Twice as good and half as black
The must-read article of the last week or so is without question Ta-Nehisi Coates's essay on race, racism and Obama's presidency. Along with being a magnificent writer, Coates is a sharp observer of the cultural and political ramifications of America's original sin. A couple highlights:
Obama’s racial strategy has been, if anything, the opposite of radical: he declines to use his bully pulpit to address racism, using it instead to engage in the time-honored tradition of black self-hectoring, railing against the perceived failings of black culture.
His approach is not new. . . . [and] the strategy can work. . . . And yet what are we to make of an integration premised, first, on the entire black community’s emulating the Huxtables? An equality that requires blacks to be twice as good is not equality—it’s a double standard. That double standard haunts and constrains the Obama presidency, warning him away from candor about America’s sordid birthmark.
Jeremiah Wright was born into an America of segregation—overt in the South and covert in the North, but wounding wherever. . . . Wright’s world is emblematic of the African Americans he ministered to, people reared on the anti-black-citizenship tradition—poll taxes, states pushing stringent voter-ID laws—of Stephen Douglas and Andrew Johnson and William F. Buckley Jr. The message is “You are not American.” The countermessage—God damn America—is an old one, and is surprising only to people unfamiliar with the politics of black life in this country. Unfortunately, that is an apt description of large swaths of America.
Whatever the context for Wright’s speech, the surfacing of his remarks in 2008 was utterly inconvenient not just for the Obama campaign but for much of black America. . . . It was not simply the country at large that was tired of the old Baby Boomer debates. Blacks, too, were sick of talking about affirmative action and school busing. There was a broad sense that integration had failed us, and a growing disenchantment with our appointed spokespeople. Obama’s primary triumphs in predominantly white states gave rise to rumors of a new peace, one many blacks were anxious to achieve.
And even those black Americans who embrace the tradition of God Damn America do so not with glee but with deep pain and anguish. Both [Randall] Kennedy’s father and Wright were military men. My own father went to Vietnam dreaming of John Wayne, but came back quoting Malcolm X. The poet Lucille Clifton once put it succinctly:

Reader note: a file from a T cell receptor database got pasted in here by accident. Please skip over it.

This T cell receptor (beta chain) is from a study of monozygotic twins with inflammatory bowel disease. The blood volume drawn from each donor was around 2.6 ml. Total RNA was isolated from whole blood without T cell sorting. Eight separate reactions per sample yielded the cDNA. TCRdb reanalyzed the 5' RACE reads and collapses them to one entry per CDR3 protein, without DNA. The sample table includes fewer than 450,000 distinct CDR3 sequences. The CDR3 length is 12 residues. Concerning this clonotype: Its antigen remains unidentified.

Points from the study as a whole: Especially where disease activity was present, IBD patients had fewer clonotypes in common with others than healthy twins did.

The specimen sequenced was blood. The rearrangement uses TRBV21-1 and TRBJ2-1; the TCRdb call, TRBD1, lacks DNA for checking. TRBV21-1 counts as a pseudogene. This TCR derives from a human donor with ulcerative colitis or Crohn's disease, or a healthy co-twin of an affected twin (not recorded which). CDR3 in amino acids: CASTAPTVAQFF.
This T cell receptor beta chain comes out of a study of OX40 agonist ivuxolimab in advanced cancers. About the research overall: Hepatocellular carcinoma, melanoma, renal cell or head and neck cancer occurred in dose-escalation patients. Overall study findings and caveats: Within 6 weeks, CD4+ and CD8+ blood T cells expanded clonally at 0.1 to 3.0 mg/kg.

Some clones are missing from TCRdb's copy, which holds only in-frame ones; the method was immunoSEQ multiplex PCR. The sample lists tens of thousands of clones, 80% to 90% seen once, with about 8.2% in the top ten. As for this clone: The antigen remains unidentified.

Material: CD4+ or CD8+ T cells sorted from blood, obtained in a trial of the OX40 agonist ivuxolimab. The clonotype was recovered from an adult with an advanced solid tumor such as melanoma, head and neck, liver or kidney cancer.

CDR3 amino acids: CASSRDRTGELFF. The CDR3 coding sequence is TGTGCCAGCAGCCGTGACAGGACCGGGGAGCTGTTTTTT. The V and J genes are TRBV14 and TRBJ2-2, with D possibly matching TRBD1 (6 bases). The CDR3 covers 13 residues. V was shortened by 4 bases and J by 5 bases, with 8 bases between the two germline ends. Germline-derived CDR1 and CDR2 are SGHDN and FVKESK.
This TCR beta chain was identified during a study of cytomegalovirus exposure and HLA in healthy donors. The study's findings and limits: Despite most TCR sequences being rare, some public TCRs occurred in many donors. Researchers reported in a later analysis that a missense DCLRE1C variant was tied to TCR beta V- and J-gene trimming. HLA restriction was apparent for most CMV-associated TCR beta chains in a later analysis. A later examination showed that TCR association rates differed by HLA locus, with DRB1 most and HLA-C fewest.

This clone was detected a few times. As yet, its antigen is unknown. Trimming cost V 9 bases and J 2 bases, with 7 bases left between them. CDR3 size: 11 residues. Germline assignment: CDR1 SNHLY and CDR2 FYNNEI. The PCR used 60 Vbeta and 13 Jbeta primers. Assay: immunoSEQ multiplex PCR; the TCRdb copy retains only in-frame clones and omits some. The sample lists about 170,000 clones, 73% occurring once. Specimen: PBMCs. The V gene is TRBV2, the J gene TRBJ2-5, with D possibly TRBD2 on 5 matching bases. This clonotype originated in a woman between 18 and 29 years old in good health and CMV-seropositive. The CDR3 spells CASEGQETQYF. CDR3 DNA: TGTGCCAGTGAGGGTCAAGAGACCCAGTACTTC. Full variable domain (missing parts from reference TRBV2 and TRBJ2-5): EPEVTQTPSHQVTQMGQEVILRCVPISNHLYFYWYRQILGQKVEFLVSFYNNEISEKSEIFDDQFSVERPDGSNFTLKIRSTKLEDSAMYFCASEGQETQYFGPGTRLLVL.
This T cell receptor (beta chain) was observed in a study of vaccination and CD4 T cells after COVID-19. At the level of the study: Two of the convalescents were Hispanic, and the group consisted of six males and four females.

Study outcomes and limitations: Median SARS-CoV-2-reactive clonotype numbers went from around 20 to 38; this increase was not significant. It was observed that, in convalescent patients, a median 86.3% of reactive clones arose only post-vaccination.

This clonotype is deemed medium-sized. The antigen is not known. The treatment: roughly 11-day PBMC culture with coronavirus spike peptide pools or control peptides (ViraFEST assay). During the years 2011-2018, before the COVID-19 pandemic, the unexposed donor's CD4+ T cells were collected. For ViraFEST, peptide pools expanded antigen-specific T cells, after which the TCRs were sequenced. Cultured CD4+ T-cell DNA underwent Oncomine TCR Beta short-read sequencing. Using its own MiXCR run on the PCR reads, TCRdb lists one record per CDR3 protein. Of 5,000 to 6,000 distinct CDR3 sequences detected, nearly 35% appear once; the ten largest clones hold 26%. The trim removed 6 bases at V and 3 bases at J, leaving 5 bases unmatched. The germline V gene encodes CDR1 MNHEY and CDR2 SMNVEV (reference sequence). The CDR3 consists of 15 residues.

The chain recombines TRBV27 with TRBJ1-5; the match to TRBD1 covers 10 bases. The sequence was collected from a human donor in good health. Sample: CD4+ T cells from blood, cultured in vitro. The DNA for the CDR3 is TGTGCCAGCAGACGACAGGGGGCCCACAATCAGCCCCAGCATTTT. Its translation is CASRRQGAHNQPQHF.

They act like they don’t love their country
what it is
is they found out
their country don’t love them.
In a democracy, so the saying goes, the people get the government they deserve. Part of Obama’s genius is a remarkable ability to soothe race consciousness among whites. Any black person who’s worked in the professional world is well acquainted with this trick. But never has it been practiced at such a high level, and never have its limits been so obviously exposed. This need to talk in dulcet tones, to never be angry regardless of the offense, bespeaks a strange and compromised integration indeed, revealing a country so infantile that it can countenance white acceptance of blacks only when they meet an Al Roker standard.
This clip is also worth a look—Coates and other formidable commentators talking about the article. (I recommend the whole segment from Chris Hayes's show, available in separate clips from MSNBC.)
Elsewhere, the best thing I've seen on Governor Romney's birther moment is by Adam Serwer:
Birtherism is more than just a conspiracy theory about the president's birth. Its underlying principle is a rejection of American racial pluralism. The refusal to believe—in the face of all evidence to the contrary—that Obama is an American reads to many as saying black people don't really count as American unless they talk like Herman Cain or Allen West.
That's the problem with Romney's "joke," too. It falls into a long list of remarks that suggest an emotional myopia based on an extremely sheltered life experience. It comes across as gloating about the fact that, as a rich white man born into a wealthy and powerful family, Romney has rarely been subject to the kind of racist or sexist assumptions that clog the daily lives of millions of Americans. Romney might as well joke that he's never been mistaken for a waiter in a restaurant or a clerk in a retail store, or that he's never been selected for extra screening at an airport or randomly told to empty his pockets by the NYPD. The reason Romney doesn't have to show the country his papers isn't because everyone knows he was born in Michigan. It's because whiteness remains unquestionably "American" for some people in a way blackness does not. That should not be a point of pride for Romney; it should be a matter of anger and disappointment.